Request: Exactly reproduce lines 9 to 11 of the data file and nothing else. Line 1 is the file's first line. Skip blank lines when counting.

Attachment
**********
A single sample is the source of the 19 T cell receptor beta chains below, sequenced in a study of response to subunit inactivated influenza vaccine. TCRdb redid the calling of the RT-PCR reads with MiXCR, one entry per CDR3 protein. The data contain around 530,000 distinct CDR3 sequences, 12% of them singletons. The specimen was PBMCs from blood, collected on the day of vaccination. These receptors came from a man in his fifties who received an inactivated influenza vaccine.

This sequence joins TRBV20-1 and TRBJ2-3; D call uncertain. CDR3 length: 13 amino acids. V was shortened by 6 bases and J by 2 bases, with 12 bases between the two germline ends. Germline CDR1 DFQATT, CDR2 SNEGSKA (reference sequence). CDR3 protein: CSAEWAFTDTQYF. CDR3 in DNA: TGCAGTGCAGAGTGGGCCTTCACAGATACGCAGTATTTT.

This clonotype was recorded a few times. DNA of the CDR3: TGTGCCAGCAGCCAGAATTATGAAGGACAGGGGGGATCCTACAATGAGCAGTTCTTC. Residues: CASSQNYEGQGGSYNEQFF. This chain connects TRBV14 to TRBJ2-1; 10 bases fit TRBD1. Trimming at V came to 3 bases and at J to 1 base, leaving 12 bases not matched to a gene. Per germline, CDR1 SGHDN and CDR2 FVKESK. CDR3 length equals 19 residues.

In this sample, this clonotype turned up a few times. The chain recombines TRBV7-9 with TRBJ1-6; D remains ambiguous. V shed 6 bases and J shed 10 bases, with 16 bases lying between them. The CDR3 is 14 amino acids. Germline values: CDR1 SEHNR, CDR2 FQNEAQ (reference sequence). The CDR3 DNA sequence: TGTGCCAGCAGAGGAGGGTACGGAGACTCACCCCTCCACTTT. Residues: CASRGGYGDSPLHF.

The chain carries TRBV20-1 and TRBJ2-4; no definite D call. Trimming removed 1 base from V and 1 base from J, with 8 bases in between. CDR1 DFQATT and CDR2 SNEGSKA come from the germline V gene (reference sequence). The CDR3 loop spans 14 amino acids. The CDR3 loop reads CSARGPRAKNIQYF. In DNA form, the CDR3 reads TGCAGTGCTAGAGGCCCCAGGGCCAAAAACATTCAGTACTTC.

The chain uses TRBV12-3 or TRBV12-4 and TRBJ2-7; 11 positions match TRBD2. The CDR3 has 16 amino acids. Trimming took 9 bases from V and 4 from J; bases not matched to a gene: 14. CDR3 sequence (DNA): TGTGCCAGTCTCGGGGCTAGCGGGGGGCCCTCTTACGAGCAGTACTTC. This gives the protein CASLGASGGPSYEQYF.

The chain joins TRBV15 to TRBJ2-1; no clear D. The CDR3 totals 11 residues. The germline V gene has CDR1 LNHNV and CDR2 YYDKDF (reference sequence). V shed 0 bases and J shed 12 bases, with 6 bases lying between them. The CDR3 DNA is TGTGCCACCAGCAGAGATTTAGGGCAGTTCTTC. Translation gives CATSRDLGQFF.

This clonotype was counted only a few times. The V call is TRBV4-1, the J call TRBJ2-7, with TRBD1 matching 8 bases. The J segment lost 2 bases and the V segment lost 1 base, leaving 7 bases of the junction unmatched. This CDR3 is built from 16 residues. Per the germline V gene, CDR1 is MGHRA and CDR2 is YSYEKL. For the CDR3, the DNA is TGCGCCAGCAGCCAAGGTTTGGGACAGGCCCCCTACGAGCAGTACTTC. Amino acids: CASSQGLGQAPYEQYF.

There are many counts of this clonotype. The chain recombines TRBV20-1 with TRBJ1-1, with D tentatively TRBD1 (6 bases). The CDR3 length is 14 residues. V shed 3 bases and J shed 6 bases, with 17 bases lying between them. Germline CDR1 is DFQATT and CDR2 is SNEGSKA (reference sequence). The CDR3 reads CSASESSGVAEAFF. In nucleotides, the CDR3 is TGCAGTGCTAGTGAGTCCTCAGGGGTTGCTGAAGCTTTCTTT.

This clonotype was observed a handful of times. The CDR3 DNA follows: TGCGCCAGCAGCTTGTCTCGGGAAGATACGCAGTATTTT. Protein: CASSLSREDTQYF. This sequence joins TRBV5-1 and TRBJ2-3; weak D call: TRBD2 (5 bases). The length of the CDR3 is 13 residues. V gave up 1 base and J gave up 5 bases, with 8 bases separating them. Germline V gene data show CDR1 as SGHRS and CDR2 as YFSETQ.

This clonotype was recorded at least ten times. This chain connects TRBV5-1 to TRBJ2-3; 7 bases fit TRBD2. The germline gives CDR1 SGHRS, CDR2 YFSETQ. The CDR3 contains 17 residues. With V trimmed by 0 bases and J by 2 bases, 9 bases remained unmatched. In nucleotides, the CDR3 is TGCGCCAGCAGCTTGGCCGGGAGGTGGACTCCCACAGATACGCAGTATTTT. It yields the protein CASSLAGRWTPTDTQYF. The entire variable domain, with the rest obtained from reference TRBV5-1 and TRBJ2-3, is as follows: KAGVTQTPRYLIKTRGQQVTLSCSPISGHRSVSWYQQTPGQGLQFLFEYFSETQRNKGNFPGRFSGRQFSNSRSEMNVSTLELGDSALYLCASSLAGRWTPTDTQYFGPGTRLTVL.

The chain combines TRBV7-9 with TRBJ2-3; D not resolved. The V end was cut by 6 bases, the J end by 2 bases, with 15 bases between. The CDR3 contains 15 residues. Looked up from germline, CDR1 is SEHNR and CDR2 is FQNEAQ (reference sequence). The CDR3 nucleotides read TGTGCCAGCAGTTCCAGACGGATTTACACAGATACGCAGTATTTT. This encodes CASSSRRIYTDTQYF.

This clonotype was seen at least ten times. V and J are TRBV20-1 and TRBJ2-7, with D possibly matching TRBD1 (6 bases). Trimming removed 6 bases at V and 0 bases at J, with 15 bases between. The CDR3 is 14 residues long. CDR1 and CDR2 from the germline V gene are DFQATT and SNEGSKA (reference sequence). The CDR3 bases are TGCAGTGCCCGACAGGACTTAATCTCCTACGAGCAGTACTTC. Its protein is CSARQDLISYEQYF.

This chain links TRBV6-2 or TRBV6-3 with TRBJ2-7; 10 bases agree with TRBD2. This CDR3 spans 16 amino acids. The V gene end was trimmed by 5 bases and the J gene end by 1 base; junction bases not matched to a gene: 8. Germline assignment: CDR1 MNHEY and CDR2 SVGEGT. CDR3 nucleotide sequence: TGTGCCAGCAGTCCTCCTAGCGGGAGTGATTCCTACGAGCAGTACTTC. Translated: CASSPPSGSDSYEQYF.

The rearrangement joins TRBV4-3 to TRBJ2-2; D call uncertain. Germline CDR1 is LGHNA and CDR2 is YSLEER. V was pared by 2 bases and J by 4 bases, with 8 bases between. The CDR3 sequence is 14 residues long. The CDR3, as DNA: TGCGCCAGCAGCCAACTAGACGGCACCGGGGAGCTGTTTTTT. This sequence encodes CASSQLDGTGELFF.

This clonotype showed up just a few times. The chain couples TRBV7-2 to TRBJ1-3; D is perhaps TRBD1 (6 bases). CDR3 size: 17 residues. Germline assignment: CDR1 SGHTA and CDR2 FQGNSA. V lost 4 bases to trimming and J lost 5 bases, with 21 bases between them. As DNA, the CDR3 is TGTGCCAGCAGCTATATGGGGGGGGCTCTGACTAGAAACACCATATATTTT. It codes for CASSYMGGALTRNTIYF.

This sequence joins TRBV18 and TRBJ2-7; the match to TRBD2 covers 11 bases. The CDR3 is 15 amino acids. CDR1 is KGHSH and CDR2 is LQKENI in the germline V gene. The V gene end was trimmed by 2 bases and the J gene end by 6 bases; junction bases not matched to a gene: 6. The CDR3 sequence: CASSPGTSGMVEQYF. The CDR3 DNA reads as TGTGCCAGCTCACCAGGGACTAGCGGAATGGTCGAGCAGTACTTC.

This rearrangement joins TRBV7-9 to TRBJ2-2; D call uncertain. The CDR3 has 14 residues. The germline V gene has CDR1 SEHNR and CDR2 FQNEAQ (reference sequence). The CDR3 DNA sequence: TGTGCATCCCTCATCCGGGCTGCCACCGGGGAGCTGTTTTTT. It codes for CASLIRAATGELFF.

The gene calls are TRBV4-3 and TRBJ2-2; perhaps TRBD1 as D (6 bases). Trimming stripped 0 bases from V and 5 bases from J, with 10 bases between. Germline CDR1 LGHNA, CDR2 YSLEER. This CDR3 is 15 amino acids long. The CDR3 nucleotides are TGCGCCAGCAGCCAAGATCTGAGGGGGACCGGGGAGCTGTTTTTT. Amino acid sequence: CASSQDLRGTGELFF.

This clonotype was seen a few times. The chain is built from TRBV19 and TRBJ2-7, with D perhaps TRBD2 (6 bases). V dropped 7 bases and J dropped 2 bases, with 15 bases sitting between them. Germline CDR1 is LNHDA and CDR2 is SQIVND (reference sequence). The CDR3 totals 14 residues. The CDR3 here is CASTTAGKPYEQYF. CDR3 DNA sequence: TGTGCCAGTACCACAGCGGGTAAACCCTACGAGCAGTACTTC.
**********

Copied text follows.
There are many counts of this clonotype. The chain recombines TRBV20-1 with TRBJ1-1, with D tentatively TRBD1 (6 bases). The CDR3 length is 14 residues. V shed 3 bases and J shed 6 bases, with 17 bases lying between them. Germline CDR1 is DFQATT and CDR2 is SNEGSKA (reference sequence). The CDR3 reads CSASESSGVAEAFF. In nucleotides, the CDR3 is TGCAGTGCTAGTGAGTCCTCAGGGGTTGCTGAAGCTTTCTTT.

This clonotype was observed a handful of times. The CDR3 DNA follows: TGCGCCAGCAGCTTGTCTCGGGAAGATACGCAGTATTTT. Protein: CASSLSREDTQYF. This sequence joins TRBV5-1 and TRBJ2-3; weak D call: TRBD2 (5 bases). The length of the CDR3 is 13 residues. V gave up 1 base and J gave up 5 bases, with 8 bases separating them. Germline V gene data show CDR1 as SGHRS and CDR2 as YFSETQ.

This clonotype was recorded at least ten times. This chain connects TRBV5-1 to TRBJ2-3; 7 bases fit TRBD2. The germline gives CDR1 SGHRS, CDR2 YFSETQ. The CDR3 contains 17 residues. With V trimmed by 0 bases and J by 2 bases, 9 bases remained unmatched. In nucleotides, the CDR3 is TGCGCCAGCAGCTTGGCCGGGAGGTGGACTCCCACAGATACGCAGTATTTT. It yields the protein CASSLAGRWTPTDTQYF. The entire variable domain, with the rest obtained from reference TRBV5-1 and TRBJ2-3, is as follows: KAGVTQTPRYLIKTRGQQVTLSCSPISGHRSVSWYQQTPGQGLQFLFEYFSETQRNKGNFPGRFSGRQFSNSRSEMNVSTLELGDSALYLCASSLAGRWTPTDTQYFGPGTRLTVL.